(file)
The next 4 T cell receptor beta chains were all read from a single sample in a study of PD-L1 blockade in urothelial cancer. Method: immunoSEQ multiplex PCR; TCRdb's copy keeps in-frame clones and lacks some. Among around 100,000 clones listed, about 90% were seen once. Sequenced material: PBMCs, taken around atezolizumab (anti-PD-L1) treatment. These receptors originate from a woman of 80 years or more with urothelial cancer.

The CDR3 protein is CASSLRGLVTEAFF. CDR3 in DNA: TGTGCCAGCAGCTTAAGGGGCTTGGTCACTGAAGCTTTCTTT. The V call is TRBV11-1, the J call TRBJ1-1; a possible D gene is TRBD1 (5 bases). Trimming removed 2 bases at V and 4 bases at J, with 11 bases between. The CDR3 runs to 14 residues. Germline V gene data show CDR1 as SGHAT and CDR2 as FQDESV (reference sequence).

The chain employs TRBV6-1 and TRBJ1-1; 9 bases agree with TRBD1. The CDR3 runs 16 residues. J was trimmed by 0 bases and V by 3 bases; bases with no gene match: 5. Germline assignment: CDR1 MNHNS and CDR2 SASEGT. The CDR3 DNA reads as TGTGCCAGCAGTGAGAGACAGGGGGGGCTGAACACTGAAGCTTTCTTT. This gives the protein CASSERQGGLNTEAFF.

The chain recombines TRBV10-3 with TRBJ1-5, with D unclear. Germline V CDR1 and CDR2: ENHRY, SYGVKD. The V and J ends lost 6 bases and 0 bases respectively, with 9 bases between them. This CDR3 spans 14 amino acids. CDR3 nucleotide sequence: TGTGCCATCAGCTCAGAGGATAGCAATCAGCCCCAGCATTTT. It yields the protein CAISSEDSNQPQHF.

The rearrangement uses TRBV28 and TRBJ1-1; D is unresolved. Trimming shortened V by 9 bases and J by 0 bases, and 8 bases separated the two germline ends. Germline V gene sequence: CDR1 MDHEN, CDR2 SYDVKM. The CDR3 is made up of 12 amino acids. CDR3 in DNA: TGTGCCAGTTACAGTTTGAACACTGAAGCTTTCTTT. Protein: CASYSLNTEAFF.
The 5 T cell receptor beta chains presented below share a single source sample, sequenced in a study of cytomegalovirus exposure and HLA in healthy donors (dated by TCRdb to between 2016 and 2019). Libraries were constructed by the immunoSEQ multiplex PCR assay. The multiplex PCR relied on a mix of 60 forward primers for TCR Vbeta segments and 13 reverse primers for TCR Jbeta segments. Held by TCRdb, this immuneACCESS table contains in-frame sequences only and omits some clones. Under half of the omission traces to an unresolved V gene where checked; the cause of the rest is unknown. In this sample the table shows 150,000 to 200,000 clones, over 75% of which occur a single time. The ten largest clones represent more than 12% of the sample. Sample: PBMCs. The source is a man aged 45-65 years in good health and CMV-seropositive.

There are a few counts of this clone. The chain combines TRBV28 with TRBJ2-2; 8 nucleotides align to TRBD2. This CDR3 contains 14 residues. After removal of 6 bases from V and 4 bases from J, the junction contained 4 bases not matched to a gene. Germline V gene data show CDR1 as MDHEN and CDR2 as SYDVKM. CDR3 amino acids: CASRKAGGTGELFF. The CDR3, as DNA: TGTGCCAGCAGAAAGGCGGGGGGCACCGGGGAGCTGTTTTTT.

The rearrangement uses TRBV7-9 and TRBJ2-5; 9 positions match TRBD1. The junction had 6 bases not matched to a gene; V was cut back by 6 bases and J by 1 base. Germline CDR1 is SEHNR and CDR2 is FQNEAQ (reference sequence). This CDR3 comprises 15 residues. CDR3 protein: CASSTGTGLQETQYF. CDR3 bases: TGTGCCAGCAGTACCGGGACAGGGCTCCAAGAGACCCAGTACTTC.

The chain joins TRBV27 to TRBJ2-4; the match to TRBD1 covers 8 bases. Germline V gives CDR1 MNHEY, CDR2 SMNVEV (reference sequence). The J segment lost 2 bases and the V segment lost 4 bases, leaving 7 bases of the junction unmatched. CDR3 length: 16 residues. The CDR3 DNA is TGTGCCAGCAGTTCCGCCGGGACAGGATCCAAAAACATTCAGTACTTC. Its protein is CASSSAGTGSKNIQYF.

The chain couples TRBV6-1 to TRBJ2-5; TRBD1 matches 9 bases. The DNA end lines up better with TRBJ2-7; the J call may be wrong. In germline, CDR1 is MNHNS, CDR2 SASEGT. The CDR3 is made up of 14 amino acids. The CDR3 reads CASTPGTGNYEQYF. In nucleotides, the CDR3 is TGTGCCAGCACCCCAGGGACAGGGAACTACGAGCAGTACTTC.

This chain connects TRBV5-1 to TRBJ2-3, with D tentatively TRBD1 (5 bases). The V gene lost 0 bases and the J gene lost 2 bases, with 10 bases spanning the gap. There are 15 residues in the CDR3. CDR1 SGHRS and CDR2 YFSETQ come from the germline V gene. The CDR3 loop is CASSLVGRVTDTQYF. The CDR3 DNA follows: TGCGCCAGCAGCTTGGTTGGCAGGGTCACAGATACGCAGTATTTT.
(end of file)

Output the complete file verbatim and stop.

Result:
The next 4 T cell receptor beta chains were all read from a single sample in a study of PD-L1 blockade in urothelial cancer. Method: immunoSEQ multiplex PCR; TCRdb's copy keeps in-frame clones and lacks some. Among around 100,000 clones listed, about 90% were seen once. Sequenced material: PBMCs, taken around atezolizumab (anti-PD-L1) treatment. These receptors originate from a woman of 80 years or more with urothelial cancer.

The CDR3 protein is CASSLRGLVTEAFF. CDR3 in DNA: TGTGCCAGCAGCTTAAGGGGCTTGGTCACTGAAGCTTTCTTT. The V call is TRBV11-1, the J call TRBJ1-1; a possible D gene is TRBD1 (5 bases). Trimming removed 2 bases at V and 4 bases at J, with 11 bases between. The CDR3 runs to 14 residues. Germline V gene data show CDR1 as SGHAT and CDR2 as FQDESV (reference sequence).

The chain employs TRBV6-1 and TRBJ1-1; 9 bases agree with TRBD1. The CDR3 runs 16 residues. J was trimmed by 0 bases and V by 3 bases; bases with no gene match: 5. Germline assignment: CDR1 MNHNS and CDR2 SASEGT. The CDR3 DNA reads as TGTGCCAGCAGTGAGAGACAGGGGGGGCTGAACACTGAAGCTTTCTTT. This gives the protein CASSERQGGLNTEAFF.

The chain recombines TRBV10-3 with TRBJ1-5, with D unclear. Germline V CDR1 and CDR2: ENHRY, SYGVKD. The V and J ends lost 6 bases and 0 bases respectively, with 9 bases between them. This CDR3 spans 14 amino acids. CDR3 nucleotide sequence: TGTGCCATCAGCTCAGAGGATAGCAATCAGCCCCAGCATTTT. It yields the protein CAISSEDSNQPQHF.

The rearrangement uses TRBV28 and TRBJ1-1; D is unresolved. Trimming shortened V by 9 bases and J by 0 bases, and 8 bases separated the two germline ends. Germline V gene sequence: CDR1 MDHEN, CDR2 SYDVKM. The CDR3 is made up of 12 amino acids. CDR3 in DNA: TGTGCCAGTTACAGTTTGAACACTGAAGCTTTCTTT. Protein: CASYSLNTEAFF.
The 5 T cell receptor beta chains presented below share a single source sample, sequenced in a study of cytomegalovirus exposure and HLA in healthy donors (dated by TCRdb to between 2016 and 2019). Libraries were constructed by the immunoSEQ multiplex PCR assay. The multiplex PCR relied on a mix of 60 forward primers for TCR Vbeta segments and 13 reverse primers for TCR Jbeta segments. Held by TCRdb, this immuneACCESS table contains in-frame sequences only and omits some clones. Under half of the omission traces to an unresolved V gene where checked; the cause of the rest is unknown. In this sample the table shows 150,000 to 200,000 clones, over 75% of which occur a single time. The ten largest clones represent more than 12% of the sample. Sample: PBMCs. The source is a man aged 45-65 years in good health and CMV-seropositive.

There are a few counts of this clone. The chain combines TRBV28 with TRBJ2-2; 8 nucleotides align to TRBD2. This CDR3 contains 14 residues. After removal of 6 bases from V and 4 bases from J, the junction contained 4 bases not matched to a gene. Germline V gene data show CDR1 as MDHEN and CDR2 as SYDVKM. CDR3 amino acids: CASRKAGGTGELFF. The CDR3, as DNA: TGTGCCAGCAGAAAGGCGGGGGGCACCGGGGAGCTGTTTTTT.

The rearrangement uses TRBV7-9 and TRBJ2-5; 9 positions match TRBD1. The junction had 6 bases not matched to a gene; V was cut back by 6 bases and J by 1 base. Germline CDR1 is SEHNR and CDR2 is FQNEAQ (reference sequence). This CDR3 comprises 15 residues. CDR3 protein: CASSTGTGLQETQYF. CDR3 bases: TGTGCCAGCAGTACCGGGACAGGGCTCCAAGAGACCCAGTACTTC.

The chain joins TRBV27 to TRBJ2-4; the match to TRBD1 covers 8 bases. Germline V gives CDR1 MNHEY, CDR2 SMNVEV (reference sequence). The J segment lost 2 bases and the V segment lost 4 bases, leaving 7 bases of the junction unmatched. CDR3 length: 16 residues. The CDR3 DNA is TGTGCCAGCAGTTCCGCCGGGACAGGATCCAAAAACATTCAGTACTTC. Its protein is CASSSAGTGSKNIQYF.

The chain couples TRBV6-1 to TRBJ2-5; TRBD1 matches 9 bases. The DNA end lines up better with TRBJ2-7; the J call may be wrong. In germline, CDR1 is MNHNS, CDR2 SASEGT. The CDR3 is made up of 14 amino acids. The CDR3 reads CASTPGTGNYEQYF. In nucleotides, the CDR3 is TGTGCCAGCACCCCAGGGACAGGGAACTACGAGCAGTACTTC.

This chain connects TRBV5-1 to TRBJ2-3, with D tentatively TRBD1 (5 bases). The V gene lost 0 bases and the J gene lost 2 bases, with 10 bases spanning the gap. There are 15 residues in the CDR3. CDR1 SGHRS and CDR2 YFSETQ come from the germline V gene. The CDR3 loop is CASSLVGRVTDTQYF. The CDR3 DNA follows: TGCGCCAGCAGCTTGGTTGGCAGGGTCACAGATACGCAGTATTTT.